Highlights from Michaelle Jean's term as GG
Governor General Michaelle Jean conducts the annual Inspection of the Ceremonial Guard on Parliament Hill in Ottawa, Tuesday June 22, 2010. (Adrian Wyld / THE CANADIAN PRESS)
Published Sunday, September 26, 2010 6:15PM EDT
Last Updated Saturday, May 19, 2012 2:48AM EDT
OTTAWA - Some notable events from Michaelle Jean's five-year term as Governor General, which ends Friday:
Aug. 4, 2005 — Then-prime minister Paul Martin announces the CBC-Radio Canada journalist and Haitian refugee will become the country's 27th governor general.
Aug. 11, 2005 — Controversy erupts over an article by Rene Boulanger in a Quebec sovereigntist publication alleging Jean and husband Jean-Daniel Lafond supported Quebec independence. It links Lafond to former members of the terrorist organization, the Front de liberation du Quebec (FLQ). Martin says Jean and Lafond had both been checked by the RCMP and the Canadian Security Intelligence Service. Boulanger ultimately admits he wanted to undermine anglophone support for Jean's appointment.
Aug. 13, 2005 — It's revealed that Jean holds dual citizenship with France, because of her marriage to French-born Lafond. Under the French civil code, the future commander-in-chief of Canada's Armed Forces is technically forbidden from holding government or military positions in other countries. The French embassy declares this law will not be enforced in Jean's case.
Aug. 17, 2005 — A documentary emerges in which Jean is filmed with hard-line Quebec separatists, all toasting "to independence" after which Jean states: "Independence can't be given, it must be taken.'' Jean says she was speaking about Haiti, not Quebec. She says both she and Lafond are "proud to be Canadian and ... have the greatest respect for the institutions of our country. We are fully committed to Canada.'' Martin backs her, despite polls indicating a 20 per cent drop in support for her appointment.
Sept. 25, 2005 — Jean announces she has renounced her French citizenship.
Sept. 27, 2005 — At 48, Jean becomes the first black Governor General, as well as the third woman, the fourth-youngest, and the fourth journalist to assume the post.
Oct. 29-30, 2005 — Jean makes her first foreign trip as Governor General, an aboriginal "spiritual journey'' to France, where she celebrates aboriginals' role in the country's liberation from Nazi occupation.
May 13-17, 2006 — Jean returns to her native Haiti for the first time as Governor General to attend the installation of Haitian president Rene Preval.
Nov. 29, 2006 — On a visit to Africa, Jean sheds tears after entering the "room of no return'' at Elmina Castle in Ghana, the last African institution that captives passed through before they were loaded on slave ships destined for the Americas.
March 8-10, 2007 — Jean makes her first visit to Afghanistan to visit Canadian troops in her role as commander-in-chief of the military. She meets with Afghan President Hamid Karzai and celebrates International Women's Day in a country often criticized for its treatment of women.
Dec. 4, 2008 — Jean ends a parliamentary standoff by granting Prime Minister Stephen Harper his request to prorogue Parliament. This comes after opposition parties agreed to defeat his Tory government and form a coalition. Her decision buys Harper the time he needs to escape the controversy relatively unscathed.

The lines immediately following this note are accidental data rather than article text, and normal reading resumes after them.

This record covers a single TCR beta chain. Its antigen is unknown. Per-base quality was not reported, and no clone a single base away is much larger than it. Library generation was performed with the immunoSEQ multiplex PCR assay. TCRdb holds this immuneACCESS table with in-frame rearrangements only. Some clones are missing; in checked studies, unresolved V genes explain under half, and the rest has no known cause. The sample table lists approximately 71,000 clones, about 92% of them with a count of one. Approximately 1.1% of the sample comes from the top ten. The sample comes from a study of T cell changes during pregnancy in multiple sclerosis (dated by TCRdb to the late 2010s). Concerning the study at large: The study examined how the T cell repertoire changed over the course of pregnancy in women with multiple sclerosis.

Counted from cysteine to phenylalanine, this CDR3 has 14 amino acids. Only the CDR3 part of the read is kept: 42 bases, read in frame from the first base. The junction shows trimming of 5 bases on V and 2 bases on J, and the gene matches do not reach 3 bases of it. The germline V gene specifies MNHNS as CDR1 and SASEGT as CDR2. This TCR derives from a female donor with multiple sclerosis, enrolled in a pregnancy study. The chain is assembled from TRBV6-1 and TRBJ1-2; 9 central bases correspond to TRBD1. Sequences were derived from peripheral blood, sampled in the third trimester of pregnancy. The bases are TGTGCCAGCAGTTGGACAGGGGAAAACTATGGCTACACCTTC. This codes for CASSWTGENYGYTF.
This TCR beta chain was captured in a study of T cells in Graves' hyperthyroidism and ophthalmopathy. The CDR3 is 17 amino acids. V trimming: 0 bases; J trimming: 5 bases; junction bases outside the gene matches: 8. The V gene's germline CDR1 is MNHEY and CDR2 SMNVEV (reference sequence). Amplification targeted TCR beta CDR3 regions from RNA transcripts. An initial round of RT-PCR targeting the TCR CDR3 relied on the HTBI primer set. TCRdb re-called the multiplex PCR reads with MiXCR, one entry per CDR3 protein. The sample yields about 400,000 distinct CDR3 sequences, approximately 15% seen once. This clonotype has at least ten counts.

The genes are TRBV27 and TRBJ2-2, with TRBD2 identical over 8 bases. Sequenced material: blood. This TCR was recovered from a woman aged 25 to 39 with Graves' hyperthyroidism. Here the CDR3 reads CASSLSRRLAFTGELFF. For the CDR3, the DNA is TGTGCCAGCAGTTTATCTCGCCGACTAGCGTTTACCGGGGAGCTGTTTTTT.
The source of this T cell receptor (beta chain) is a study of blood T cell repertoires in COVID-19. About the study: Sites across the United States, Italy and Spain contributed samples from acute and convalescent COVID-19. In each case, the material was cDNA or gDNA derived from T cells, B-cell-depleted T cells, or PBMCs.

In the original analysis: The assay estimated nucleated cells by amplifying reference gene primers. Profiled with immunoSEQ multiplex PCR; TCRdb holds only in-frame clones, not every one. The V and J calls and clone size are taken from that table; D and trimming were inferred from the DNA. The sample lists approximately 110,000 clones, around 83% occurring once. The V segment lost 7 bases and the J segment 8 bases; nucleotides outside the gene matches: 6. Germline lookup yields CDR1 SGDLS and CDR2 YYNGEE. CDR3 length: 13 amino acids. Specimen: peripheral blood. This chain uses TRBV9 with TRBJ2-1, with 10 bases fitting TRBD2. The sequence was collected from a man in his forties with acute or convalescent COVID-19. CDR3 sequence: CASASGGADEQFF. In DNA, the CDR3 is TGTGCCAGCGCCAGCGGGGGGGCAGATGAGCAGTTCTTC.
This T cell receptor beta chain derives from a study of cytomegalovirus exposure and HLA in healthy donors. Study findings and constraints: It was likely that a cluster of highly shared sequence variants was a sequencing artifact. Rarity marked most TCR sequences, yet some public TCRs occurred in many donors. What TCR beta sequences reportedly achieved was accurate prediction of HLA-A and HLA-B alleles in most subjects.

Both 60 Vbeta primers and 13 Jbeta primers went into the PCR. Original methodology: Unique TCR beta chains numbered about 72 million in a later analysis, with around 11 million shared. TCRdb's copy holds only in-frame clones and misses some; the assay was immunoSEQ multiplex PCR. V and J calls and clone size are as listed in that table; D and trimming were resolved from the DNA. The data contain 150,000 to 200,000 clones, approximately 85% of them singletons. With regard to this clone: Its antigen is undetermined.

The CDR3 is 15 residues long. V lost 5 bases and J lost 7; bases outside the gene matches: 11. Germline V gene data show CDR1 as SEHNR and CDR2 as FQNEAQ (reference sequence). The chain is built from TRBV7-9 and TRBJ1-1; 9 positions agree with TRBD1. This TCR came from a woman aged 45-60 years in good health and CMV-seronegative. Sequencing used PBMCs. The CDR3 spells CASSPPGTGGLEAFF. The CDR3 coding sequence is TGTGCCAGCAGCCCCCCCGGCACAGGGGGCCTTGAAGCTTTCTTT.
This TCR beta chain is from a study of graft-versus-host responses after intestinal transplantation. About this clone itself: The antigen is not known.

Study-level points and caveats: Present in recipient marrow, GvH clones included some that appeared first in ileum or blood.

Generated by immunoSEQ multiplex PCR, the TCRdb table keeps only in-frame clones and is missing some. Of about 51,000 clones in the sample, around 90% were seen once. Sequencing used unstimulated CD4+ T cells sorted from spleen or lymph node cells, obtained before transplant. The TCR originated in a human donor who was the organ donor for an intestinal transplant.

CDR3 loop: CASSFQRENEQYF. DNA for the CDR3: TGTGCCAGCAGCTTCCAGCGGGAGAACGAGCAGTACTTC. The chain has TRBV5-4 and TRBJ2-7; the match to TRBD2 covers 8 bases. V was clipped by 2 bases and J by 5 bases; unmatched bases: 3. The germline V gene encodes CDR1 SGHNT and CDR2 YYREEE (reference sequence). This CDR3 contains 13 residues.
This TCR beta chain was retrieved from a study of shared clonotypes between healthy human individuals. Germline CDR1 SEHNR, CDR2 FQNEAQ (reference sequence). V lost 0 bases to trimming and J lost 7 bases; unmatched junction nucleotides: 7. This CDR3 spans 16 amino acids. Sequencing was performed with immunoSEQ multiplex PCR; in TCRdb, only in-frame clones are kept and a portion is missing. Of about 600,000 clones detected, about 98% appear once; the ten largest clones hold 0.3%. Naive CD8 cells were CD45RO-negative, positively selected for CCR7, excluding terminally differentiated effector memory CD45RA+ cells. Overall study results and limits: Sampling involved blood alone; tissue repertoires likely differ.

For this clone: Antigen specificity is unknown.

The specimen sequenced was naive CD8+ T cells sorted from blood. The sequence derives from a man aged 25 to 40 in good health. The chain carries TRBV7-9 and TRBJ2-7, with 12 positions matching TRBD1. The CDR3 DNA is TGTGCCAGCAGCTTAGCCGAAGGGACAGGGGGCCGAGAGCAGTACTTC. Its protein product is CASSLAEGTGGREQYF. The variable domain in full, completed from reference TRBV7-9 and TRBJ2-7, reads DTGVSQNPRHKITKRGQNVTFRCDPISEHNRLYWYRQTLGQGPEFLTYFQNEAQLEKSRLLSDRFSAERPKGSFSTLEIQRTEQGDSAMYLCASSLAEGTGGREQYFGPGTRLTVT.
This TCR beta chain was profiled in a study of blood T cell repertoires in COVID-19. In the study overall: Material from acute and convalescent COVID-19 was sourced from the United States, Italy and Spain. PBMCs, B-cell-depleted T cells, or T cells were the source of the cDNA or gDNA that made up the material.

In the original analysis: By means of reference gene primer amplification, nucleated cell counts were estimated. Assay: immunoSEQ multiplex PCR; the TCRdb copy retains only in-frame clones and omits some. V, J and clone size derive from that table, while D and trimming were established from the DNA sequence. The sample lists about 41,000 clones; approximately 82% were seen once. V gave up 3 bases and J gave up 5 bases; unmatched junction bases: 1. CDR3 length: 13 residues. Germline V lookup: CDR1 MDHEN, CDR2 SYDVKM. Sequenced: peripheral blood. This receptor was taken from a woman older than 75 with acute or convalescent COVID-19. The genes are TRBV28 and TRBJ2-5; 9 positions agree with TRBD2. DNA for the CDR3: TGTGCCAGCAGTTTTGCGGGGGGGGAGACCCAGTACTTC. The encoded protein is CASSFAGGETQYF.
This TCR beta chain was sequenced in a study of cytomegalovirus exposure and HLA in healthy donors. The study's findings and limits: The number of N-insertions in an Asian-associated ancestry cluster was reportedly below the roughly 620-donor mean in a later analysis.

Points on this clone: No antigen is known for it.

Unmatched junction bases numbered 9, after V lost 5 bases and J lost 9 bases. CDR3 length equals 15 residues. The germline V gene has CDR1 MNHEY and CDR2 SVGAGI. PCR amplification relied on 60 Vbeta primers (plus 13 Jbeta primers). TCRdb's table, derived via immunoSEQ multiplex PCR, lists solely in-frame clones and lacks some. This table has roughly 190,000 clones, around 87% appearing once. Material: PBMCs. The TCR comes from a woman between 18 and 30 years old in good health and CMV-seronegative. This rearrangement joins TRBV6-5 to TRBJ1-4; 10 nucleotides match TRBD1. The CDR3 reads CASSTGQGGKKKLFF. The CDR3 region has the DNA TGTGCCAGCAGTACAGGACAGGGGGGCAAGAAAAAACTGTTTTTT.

May 25, 2009 — Jean stirs international debate when she joins Inuit in Rankin Inlet in cutting up a seal carcass, consuming a piece of its heart, and subsequently accepting an invitation to join a seal hunt. Harper voices his support for the gesture in the face of a European ban on Canadian seal products.
Dec. 30, 2009 — With his government facing a growing storm of controversy over the handling of detainees in Afghanistan and MPs' access to critical documents on the issue, Jean grants Harper another request for prorogation based on his claim he needed to "recalibrate'' government policy amid changing economic conditions. MPs don't sit again until early March, after the Vancouver Olympics. Meanwhile, a raft of legislation goes by the wayside and Harper appoints more senators, shifting the balance in the upper chamber.
Jan. 13, 2010 — Jean weeps during a news conference on the Haitian earthquake which killed thousands — including her daughter's godmother — and left millions of Haitians homeless. "Now more than ever, it is time for us to show our solidarity with the most vulnerable people in the Americas, our brothers and sisters in Haiti,'' she said, her hand suddenly flying to her mouth to stifle a sob, "whose courage is once again being so harshly tested.'' She concluded with a Creole message directly to her Haitian homeland.
Jan. 24, 2010 — Jean sings an emotional "song of hope'' for Haiti during a visit to Calgary, assuring Haitians the world has not forsaken them.
March 8-9, 2010 — Jean sobs as she visits the land of her birth, including her ancestral hometown of Jacmel, which was close to the quake's epicentre and was devastated.
April 14, 2010 — Jean announces she expects to be leaving her job in September. Harper later confirms her term will not be extended, and the search for a successor begins. Polls suggest a majority of Canadians think she's done a good or excellent job.
May 2, 2010 — In an unusual break with non-partisan tradition, Liberal Leader Michael Ignatieff calls on the prime minister to extend Jean's term, saying she has served her country with "distinction and honour'' and deserves Canada's thanks.
July 8, 2010 — Harper announces that a university president, David Johnston, will replace Jean in late September or early October. The new Governor General takes office Friday.